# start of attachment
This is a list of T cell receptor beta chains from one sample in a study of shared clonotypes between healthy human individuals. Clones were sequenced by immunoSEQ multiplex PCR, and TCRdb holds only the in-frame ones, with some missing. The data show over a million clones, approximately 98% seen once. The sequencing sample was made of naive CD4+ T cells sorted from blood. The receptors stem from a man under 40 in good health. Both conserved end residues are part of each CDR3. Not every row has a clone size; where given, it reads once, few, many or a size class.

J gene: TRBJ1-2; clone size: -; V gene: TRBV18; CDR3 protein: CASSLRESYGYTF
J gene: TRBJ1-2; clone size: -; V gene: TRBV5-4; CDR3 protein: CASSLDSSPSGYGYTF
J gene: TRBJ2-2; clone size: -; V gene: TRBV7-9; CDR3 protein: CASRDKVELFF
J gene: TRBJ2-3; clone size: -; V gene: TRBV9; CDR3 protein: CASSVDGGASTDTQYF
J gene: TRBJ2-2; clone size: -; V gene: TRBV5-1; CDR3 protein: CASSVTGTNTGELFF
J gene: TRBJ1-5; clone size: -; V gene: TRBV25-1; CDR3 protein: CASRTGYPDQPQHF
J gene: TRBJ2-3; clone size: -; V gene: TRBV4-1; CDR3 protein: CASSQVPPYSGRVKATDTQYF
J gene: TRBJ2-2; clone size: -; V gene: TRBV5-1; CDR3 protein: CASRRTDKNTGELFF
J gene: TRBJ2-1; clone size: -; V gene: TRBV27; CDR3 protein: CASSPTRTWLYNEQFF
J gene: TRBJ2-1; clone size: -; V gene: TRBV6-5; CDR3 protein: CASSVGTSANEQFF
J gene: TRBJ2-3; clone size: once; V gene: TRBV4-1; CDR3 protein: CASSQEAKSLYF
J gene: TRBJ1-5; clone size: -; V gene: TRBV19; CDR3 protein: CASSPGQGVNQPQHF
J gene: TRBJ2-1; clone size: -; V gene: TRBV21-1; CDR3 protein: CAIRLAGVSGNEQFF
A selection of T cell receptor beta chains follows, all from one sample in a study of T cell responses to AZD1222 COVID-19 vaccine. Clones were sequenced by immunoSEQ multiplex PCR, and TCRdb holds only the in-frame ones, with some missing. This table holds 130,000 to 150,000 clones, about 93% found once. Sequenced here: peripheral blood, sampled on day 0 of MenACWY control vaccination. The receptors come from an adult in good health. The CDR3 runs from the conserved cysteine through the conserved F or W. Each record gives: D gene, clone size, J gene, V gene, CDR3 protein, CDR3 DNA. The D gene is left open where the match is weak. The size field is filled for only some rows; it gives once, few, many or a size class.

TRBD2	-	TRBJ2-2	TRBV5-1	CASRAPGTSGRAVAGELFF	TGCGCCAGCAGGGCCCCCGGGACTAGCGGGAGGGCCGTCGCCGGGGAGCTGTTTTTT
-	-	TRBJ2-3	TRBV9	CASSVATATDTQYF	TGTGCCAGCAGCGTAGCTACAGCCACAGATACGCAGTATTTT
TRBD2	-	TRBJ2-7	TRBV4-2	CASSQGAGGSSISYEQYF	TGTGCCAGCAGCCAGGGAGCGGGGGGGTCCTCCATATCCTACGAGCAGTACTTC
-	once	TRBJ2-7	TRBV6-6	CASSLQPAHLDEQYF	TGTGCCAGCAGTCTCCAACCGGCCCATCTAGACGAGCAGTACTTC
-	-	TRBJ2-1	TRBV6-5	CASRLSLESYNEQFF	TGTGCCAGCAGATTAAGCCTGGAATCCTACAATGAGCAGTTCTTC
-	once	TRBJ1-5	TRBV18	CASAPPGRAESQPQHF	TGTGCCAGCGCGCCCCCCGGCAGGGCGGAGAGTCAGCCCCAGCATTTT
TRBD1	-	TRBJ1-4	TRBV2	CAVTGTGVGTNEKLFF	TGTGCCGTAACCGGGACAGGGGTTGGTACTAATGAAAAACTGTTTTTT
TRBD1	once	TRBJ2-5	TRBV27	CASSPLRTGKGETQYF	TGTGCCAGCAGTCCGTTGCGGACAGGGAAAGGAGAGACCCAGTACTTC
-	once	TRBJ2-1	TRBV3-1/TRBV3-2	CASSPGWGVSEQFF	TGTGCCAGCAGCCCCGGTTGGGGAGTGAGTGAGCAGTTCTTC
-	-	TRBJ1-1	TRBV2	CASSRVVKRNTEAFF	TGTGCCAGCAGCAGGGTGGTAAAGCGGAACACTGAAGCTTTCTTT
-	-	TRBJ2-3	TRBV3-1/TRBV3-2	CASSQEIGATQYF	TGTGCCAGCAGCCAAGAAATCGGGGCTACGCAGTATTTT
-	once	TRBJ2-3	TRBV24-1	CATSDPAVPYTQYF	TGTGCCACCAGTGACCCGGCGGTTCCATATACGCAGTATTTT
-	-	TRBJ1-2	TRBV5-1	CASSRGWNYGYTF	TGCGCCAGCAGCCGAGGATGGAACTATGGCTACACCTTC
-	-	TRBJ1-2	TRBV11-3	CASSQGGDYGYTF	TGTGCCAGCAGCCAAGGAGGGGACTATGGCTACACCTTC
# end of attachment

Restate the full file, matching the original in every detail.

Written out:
This is a list of T cell receptor beta chains from one sample in a study of shared clonotypes between healthy human individuals. Clones were sequenced by immunoSEQ multiplex PCR, and TCRdb holds only the in-frame ones, with some missing. The data show over a million clones, approximately 98% seen once. The sequencing sample was made of naive CD4+ T cells sorted from blood. The receptors stem from a man under 40 in good health. Both conserved end residues are part of each CDR3. Not every row has a clone size; where given, it reads once, few, many or a size class.

J gene: TRBJ1-2; clone size: -; V gene: TRBV18; CDR3 protein: CASSLRESYGYTF
J gene: TRBJ1-2; clone size: -; V gene: TRBV5-4; CDR3 protein: CASSLDSSPSGYGYTF
J gene: TRBJ2-2; clone size: -; V gene: TRBV7-9; CDR3 protein: CASRDKVELFF
J gene: TRBJ2-3; clone size: -; V gene: TRBV9; CDR3 protein: CASSVDGGASTDTQYF
J gene: TRBJ2-2; clone size: -; V gene: TRBV5-1; CDR3 protein: CASSVTGTNTGELFF
J gene: TRBJ1-5; clone size: -; V gene: TRBV25-1; CDR3 protein: CASRTGYPDQPQHF
J gene: TRBJ2-3; clone size: -; V gene: TRBV4-1; CDR3 protein: CASSQVPPYSGRVKATDTQYF
J gene: TRBJ2-2; clone size: -; V gene: TRBV5-1; CDR3 protein: CASRRTDKNTGELFF
J gene: TRBJ2-1; clone size: -; V gene: TRBV27; CDR3 protein: CASSPTRTWLYNEQFF
J gene: TRBJ2-1; clone size: -; V gene: TRBV6-5; CDR3 protein: CASSVGTSANEQFF
J gene: TRBJ2-3; clone size: once; V gene: TRBV4-1; CDR3 protein: CASSQEAKSLYF
J gene: TRBJ1-5; clone size: -; V gene: TRBV19; CDR3 protein: CASSPGQGVNQPQHF
J gene: TRBJ2-1; clone size: -; V gene: TRBV21-1; CDR3 protein: CAIRLAGVSGNEQFF
A selection of T cell receptor beta chains follows, all from one sample in a study of T cell responses to AZD1222 COVID-19 vaccine. Clones were sequenced by immunoSEQ multiplex PCR, and TCRdb holds only the in-frame ones, with some missing. This table holds 130,000 to 150,000 clones, about 93% found once. Sequenced here: peripheral blood, sampled on day 0 of MenACWY control vaccination. The receptors come from an adult in good health. The CDR3 runs from the conserved cysteine through the conserved F or W. Each record gives: D gene, clone size, J gene, V gene, CDR3 protein, CDR3 DNA. The D gene is left open where the match is weak. The size field is filled for only some rows; it gives once, few, many or a size class.

TRBD2	-	TRBJ2-2	TRBV5-1	CASRAPGTSGRAVAGELFF	TGCGCCAGCAGGGCCCCCGGGACTAGCGGGAGGGCCGTCGCCGGGGAGCTGTTTTTT
-	-	TRBJ2-3	TRBV9	CASSVATATDTQYF	TGTGCCAGCAGCGTAGCTACAGCCACAGATACGCAGTATTTT
TRBD2	-	TRBJ2-7	TRBV4-2	CASSQGAGGSSISYEQYF	TGTGCCAGCAGCCAGGGAGCGGGGGGGTCCTCCATATCCTACGAGCAGTACTTC
-	once	TRBJ2-7	TRBV6-6	CASSLQPAHLDEQYF	TGTGCCAGCAGTCTCCAACCGGCCCATCTAGACGAGCAGTACTTC
-	-	TRBJ2-1	TRBV6-5	CASRLSLESYNEQFF	TGTGCCAGCAGATTAAGCCTGGAATCCTACAATGAGCAGTTCTTC
-	once	TRBJ1-5	TRBV18	CASAPPGRAESQPQHF	TGTGCCAGCGCGCCCCCCGGCAGGGCGGAGAGTCAGCCCCAGCATTTT
TRBD1	-	TRBJ1-4	TRBV2	CAVTGTGVGTNEKLFF	TGTGCCGTAACCGGGACAGGGGTTGGTACTAATGAAAAACTGTTTTTT
TRBD1	once	TRBJ2-5	TRBV27	CASSPLRTGKGETQYF	TGTGCCAGCAGTCCGTTGCGGACAGGGAAAGGAGAGACCCAGTACTTC
-	once	TRBJ2-1	TRBV3-1/TRBV3-2	CASSPGWGVSEQFF	TGTGCCAGCAGCCCCGGTTGGGGAGTGAGTGAGCAGTTCTTC
-	-	TRBJ1-1	TRBV2	CASSRVVKRNTEAFF	TGTGCCAGCAGCAGGGTGGTAAAGCGGAACACTGAAGCTTTCTTT
-	-	TRBJ2-3	TRBV3-1/TRBV3-2	CASSQEIGATQYF	TGTGCCAGCAGCCAAGAAATCGGGGCTACGCAGTATTTT
-	once	TRBJ2-3	TRBV24-1	CATSDPAVPYTQYF	TGTGCCACCAGTGACCCGGCGGTTCCATATACGCAGTATTTT
-	-	TRBJ1-2	TRBV5-1	CASSRGWNYGYTF	TGCGCCAGCAGCCGAGGATGGAACTATGGCTACACCTTC
-	-	TRBJ1-2	TRBV11-3	CASSQGGDYGYTF	TGTGCCAGCAGCCAAGGAGGGGACTATGGCTACACCTTC